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Numéro de publicationUS5785714 A
Type de publicationOctroi
Numéro de demandeUS 08/801,635
Date de publication28 juil. 1998
Date de dépôt18 févr. 1997
Date de priorité16 févr. 1995
État de paiement des fraisPayé
Autre référence de publicationUS5603716
Numéro de publication08801635, 801635, US 5785714 A, US 5785714A, US-A-5785714, US5785714 A, US5785714A
InventeursCraig D. Morgan, Reinhold Schmieding
Cessionnaire d'origineArthrex, Inc.
Exporter la citationBiBTeX, EndNote, RefMan
Liens externes: USPTO, Cession USPTO, Espacenet
Method of ACL reconstruction using double socket graft placement and fixation
US 5785714 A
Résumé
A method of reconstructing the anterior cruciate ligament using arthroscopic surgery. A closed-ended socket is formed in the tibia and the femur. The locations of the sockets are determined using an offset aimer to reference anatomical structures within the knee. An ACL graft is fixated in the tibial and femoral sockets using interference screws. The method obviates the need to form tibial incisions and tunnels, as required by existing methods.
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Revendications(12)
What is claimed is:
1. A surgical method for arthroscopic knee repair, comprising the steps of:
(a) forming a portal in the knee;
(b) forming a first closed-ended socket in the knee by inserting a bone harvester through the portal and driving the bone harvester into a bone in the knee, the bone harvester collecting bone material forming a bone core as the harvester is driven into the bone;
(c) removing the bone harvester and the bone core contained therein;
(d) forming a second closed-ended socket in the knee so as to produce a second bone core; and
(e) inserting into at least one of the sockets at least a portion of one of the harvested bone cores.
2. A surgical method for arthroscopic knee repair as recited in claim 1, wherein said second closed-ended socket in the knee is formed by:
(i) inserting a bone harvester into the knee and driving the bone harvester into bone in the knee at a location different from said first socket, the bone harvester collecting bone material forming a bone core as the harvester is driven into the bone; and
(ii) removing the bone harvester and the bone core contained therein.
3. The method of claim 2, wherein the bone harvester is driven by impaction.
4. The method of claim 2, wherein the step of removing the bone harvester and the bone core comprises retrograding the bone harvester from the bone.
5. The method of claim 1, wherein the bone harvester is driven by impaction.
6. The method of claim 1, wherein the step of removing the bone harvester and the bone core comprises retrograding the bone harvester from the bone.
7. A surgical method for arthroscopic knee repair, comprising the steps of:
(a) forming a portal in the knee;
(b) forming a first closed-ended socket in the knee by inserting a bone harvester through the portal and driving the bone harvester into a first intercondylar surface of a bone in the knee, the bone harvester collecting bone material forming a first bone core as the harvester is driven into the bone;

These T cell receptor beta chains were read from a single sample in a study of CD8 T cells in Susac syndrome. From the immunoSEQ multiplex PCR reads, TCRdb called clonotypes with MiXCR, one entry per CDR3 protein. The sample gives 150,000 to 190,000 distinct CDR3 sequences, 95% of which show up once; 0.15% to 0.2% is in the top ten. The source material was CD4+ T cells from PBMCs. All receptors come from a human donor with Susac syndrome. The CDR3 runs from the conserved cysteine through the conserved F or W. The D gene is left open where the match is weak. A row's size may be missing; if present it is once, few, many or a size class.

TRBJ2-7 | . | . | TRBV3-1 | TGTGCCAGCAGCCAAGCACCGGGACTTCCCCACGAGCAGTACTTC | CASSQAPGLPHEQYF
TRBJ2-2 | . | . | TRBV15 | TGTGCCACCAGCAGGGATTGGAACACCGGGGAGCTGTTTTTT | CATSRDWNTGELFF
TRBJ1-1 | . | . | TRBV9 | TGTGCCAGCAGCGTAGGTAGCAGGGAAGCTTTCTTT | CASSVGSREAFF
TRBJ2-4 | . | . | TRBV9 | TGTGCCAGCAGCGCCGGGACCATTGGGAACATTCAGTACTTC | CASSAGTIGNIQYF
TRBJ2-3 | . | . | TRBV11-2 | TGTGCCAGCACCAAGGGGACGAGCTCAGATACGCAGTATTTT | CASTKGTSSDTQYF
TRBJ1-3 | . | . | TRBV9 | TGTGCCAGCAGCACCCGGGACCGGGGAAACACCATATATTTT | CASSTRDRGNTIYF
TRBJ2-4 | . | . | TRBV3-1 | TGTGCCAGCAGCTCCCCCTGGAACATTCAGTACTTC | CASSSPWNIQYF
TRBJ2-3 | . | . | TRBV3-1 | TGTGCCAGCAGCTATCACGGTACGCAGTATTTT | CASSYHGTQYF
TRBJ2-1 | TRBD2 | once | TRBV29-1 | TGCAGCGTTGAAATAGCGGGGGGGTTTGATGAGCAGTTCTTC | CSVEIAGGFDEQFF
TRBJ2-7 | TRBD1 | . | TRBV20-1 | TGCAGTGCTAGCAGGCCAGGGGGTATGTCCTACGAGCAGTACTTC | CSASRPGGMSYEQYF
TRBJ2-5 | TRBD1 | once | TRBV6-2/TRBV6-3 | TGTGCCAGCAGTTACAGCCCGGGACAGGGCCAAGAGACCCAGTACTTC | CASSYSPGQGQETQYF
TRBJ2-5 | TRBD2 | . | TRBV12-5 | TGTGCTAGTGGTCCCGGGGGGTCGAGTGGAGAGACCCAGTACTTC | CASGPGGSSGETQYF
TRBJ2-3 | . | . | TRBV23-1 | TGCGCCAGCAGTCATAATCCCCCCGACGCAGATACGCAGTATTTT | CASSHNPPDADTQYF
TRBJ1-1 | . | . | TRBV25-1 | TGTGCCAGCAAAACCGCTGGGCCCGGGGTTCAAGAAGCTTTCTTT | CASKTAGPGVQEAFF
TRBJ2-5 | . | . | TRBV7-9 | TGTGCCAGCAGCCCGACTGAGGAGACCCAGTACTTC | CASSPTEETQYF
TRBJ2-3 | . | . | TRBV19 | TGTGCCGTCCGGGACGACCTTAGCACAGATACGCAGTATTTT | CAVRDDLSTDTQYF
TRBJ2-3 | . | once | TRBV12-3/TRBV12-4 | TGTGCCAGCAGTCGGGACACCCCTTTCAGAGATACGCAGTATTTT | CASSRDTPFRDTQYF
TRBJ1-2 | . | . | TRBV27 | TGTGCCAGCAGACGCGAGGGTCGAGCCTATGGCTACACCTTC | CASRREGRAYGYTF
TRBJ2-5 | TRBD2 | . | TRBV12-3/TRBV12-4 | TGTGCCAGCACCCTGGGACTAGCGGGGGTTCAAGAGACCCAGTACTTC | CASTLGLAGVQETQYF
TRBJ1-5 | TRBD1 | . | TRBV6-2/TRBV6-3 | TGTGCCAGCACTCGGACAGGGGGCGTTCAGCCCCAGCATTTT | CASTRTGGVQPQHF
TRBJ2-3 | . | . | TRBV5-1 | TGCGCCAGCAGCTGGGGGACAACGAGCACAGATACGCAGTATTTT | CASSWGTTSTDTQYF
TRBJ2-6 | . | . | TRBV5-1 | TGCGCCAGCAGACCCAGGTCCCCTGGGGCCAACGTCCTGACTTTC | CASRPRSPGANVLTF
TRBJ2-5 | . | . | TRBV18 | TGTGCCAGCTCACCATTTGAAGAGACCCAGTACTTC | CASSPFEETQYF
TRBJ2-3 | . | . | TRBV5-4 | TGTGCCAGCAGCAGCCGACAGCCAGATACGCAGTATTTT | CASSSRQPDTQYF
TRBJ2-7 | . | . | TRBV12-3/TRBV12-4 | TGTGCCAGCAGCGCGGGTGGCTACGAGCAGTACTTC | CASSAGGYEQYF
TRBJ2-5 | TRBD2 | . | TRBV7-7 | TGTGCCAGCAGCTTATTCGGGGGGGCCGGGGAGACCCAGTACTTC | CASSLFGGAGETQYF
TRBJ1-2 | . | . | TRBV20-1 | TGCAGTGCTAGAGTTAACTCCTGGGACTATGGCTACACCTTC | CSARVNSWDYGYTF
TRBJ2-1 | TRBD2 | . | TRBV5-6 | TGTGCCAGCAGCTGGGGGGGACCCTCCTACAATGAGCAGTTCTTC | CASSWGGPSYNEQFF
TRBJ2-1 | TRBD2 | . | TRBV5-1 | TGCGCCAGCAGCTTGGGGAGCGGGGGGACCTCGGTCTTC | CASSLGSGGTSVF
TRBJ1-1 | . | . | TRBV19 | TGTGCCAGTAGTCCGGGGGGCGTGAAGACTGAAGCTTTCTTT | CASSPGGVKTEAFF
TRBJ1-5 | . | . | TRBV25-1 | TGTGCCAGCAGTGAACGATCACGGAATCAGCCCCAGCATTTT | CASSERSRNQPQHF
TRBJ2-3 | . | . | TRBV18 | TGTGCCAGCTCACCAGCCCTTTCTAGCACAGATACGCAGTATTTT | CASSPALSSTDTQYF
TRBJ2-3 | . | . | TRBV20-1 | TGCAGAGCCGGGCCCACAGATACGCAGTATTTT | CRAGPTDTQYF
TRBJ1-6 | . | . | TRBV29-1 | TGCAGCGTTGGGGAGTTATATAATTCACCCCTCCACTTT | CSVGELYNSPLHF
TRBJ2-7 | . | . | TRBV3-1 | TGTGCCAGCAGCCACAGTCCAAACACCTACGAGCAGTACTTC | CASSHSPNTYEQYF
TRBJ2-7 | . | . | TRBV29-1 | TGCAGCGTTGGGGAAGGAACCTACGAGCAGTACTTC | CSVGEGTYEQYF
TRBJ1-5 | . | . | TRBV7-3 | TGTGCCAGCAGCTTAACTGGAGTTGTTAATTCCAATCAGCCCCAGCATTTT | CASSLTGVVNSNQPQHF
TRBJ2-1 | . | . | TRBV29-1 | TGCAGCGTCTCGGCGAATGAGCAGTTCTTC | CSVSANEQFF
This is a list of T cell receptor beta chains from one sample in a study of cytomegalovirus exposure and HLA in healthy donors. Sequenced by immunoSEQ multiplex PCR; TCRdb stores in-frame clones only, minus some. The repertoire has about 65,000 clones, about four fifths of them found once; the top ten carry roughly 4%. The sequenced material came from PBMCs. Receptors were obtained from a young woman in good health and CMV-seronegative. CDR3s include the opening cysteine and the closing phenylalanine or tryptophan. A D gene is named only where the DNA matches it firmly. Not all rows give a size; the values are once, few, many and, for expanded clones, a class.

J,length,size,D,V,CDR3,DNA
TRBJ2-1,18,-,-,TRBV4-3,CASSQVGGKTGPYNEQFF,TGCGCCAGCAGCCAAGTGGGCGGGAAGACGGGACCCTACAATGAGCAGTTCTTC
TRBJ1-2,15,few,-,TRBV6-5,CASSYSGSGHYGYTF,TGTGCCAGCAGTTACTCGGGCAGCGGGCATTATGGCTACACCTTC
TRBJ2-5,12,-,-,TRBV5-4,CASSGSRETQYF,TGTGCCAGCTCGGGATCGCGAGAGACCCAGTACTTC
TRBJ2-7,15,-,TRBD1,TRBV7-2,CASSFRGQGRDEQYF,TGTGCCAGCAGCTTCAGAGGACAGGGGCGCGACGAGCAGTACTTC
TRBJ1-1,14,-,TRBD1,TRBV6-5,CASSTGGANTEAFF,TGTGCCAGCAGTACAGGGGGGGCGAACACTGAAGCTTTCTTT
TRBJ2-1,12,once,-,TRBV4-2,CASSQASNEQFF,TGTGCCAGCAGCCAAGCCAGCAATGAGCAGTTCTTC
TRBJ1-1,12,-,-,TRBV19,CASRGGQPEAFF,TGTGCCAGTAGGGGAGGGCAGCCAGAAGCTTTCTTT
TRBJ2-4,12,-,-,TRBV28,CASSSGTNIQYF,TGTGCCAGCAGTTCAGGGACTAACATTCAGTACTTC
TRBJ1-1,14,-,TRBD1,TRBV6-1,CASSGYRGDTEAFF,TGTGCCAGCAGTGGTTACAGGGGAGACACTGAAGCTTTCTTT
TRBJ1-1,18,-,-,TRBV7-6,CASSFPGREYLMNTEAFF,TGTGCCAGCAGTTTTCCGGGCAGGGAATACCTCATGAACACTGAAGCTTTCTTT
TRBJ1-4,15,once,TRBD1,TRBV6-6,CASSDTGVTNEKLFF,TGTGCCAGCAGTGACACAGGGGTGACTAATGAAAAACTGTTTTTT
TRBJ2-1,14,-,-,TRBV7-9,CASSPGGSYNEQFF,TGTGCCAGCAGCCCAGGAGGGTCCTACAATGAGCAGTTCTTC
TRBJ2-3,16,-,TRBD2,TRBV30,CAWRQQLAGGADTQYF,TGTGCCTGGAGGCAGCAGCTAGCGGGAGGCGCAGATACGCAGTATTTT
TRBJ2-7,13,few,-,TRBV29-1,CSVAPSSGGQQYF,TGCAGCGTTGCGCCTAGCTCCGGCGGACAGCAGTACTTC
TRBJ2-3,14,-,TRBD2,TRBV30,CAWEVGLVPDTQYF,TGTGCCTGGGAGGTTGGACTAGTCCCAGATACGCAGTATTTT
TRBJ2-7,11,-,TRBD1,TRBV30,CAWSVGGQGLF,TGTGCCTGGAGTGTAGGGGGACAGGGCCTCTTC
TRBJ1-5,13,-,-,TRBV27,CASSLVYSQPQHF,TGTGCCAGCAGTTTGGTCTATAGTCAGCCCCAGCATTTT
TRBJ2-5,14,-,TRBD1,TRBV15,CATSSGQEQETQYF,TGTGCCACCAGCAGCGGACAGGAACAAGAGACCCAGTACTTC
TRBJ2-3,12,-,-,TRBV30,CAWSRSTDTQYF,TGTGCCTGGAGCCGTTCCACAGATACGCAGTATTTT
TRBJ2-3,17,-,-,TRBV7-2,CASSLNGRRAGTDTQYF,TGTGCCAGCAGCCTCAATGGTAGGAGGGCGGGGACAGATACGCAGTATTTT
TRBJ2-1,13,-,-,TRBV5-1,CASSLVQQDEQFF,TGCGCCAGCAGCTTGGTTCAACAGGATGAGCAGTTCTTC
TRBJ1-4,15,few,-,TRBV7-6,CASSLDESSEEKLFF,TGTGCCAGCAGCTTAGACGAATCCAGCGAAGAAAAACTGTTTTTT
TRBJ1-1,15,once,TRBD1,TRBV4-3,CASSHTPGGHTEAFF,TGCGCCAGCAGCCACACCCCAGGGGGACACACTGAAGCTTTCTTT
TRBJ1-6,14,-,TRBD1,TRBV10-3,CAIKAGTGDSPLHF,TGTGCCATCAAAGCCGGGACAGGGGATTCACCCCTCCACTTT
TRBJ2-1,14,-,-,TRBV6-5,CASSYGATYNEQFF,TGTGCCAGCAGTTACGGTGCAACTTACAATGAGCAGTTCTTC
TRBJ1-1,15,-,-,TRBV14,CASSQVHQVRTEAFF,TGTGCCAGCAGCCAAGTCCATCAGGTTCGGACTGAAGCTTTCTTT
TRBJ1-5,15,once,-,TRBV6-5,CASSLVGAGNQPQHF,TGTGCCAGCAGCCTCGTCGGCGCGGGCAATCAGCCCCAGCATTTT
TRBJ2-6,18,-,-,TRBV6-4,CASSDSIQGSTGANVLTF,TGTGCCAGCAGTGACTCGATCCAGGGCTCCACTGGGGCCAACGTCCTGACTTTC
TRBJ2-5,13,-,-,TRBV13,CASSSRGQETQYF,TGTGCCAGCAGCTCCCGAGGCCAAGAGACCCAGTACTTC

(c) removing the bone harvester and the first bone core contained therein;
(d) forming a second closed-ended socket in the knee; and
(e) inserting into at least one of the closed-ended sockets at least a portion of the harvested bone core.
8. A surgical method for arthroscopic knee repair as recited in claim 7, wherein said second closed-ended socket in the knee is formed by:
(i) inserting a bone harvester into the knee and driving the bone harvester into a second intercondylar surface of a bone in the knee, the bone harvester collecting bone material forming a second bone core as the harvester is driven into the bone; and
(ii) removing the bone harvester and the second bone core contained therein.
9. The method of claim 8, wherein the bone harvester is driven by impaction.
10. The method of claim 8, wherein the step of removing the bone harvester and the second bone core comprises retrograding the bone harvester from the bone.
11. The method of claim 7, wherein the bone harvester is driven by impaction.
12. The method of claim 7, wherein the step of removing the bone harvester and the first bone core comprises retrograding the bone harvester from the bone.
Description
BACKGROUND OF THE INVENTION

1. Field of the Invention

The present invention relates to a method of reconstructive knee surgery, and more specifically to a method for arthroscopic reconstruction of the anterior cruciate ligament (ACL).

2. Description of the Related Art

An existing preferred method of ACL reconstruction, described in U.S. Pat. Nos. 5,211,647 and 5,320,626, involves drilling a tunnel through the tibia, drilling a closed tunnel (socket) into the femur, inserting a substitute ACL graft from one tunnel to the other, and securing the respective ends of the graft to the walls of the tibial and femoral tunnels using interference screws or the like. Accurate positioning of the tibial and femoral tunnels requires a drill guide, such as disclosed in U.S. Pat. Nos. 5,269,786 and 5,350,383. Additionally, a tibial incision is required for creating and accessing the tibial tunnel.